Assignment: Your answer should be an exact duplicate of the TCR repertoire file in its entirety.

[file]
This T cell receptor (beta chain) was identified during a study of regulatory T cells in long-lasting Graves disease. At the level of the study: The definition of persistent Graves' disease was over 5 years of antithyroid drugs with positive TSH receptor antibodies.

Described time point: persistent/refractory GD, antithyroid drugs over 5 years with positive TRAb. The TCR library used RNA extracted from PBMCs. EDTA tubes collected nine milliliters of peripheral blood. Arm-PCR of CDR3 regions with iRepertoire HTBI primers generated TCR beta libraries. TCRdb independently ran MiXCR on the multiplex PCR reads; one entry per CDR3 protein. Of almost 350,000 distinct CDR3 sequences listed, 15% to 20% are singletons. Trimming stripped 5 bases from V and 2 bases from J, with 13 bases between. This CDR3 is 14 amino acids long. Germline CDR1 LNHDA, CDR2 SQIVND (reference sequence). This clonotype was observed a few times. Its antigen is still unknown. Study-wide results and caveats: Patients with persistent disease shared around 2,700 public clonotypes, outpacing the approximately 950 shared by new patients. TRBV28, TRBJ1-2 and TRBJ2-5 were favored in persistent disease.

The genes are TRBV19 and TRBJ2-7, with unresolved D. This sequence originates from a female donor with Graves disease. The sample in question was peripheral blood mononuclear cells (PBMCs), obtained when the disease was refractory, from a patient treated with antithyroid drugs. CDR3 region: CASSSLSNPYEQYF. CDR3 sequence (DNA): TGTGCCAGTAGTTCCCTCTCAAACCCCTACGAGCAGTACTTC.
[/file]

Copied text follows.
This T cell receptor (beta chain) was identified during a study of regulatory T cells in long-lasting Graves disease. At the level of the study: The definition of persistent Graves' disease was over 5 years of antithyroid drugs with positive TSH receptor antibodies.

Described time point: persistent/refractory GD, antithyroid drugs over 5 years with positive TRAb. The TCR library used RNA extracted from PBMCs. EDTA tubes collected nine milliliters of peripheral blood. Arm-PCR of CDR3 regions with iRepertoire HTBI primers generated TCR beta libraries. TCRdb independently ran MiXCR on the multiplex PCR reads; one entry per CDR3 protein. Of almost 350,000 distinct CDR3 sequences listed, 15% to 20% are singletons. Trimming stripped 5 bases from V and 2 bases from J, with 13 bases between. This CDR3 is 14 amino acids long. Germline CDR1 LNHDA, CDR2 SQIVND (reference sequence). This clonotype was observed a few times. Its antigen is still unknown. Study-wide results and caveats: Patients with persistent disease shared around 2,700 public clonotypes, outpacing the approximately 950 shared by new patients. TRBV28, TRBJ1-2 and TRBJ2-5 were favored in persistent disease.

The genes are TRBV19 and TRBJ2-7, with unresolved D. This sequence originates from a female donor with Graves disease. The sample in question was peripheral blood mononuclear cells (PBMCs), obtained when the disease was refractory, from a patient treated with antithyroid drugs. CDR3 region: CASSSLSNPYEQYF. CDR3 sequence (DNA): TGTGCCAGTAGTTCCCTCTCAAACCCCTACGAGCAGTACTTC.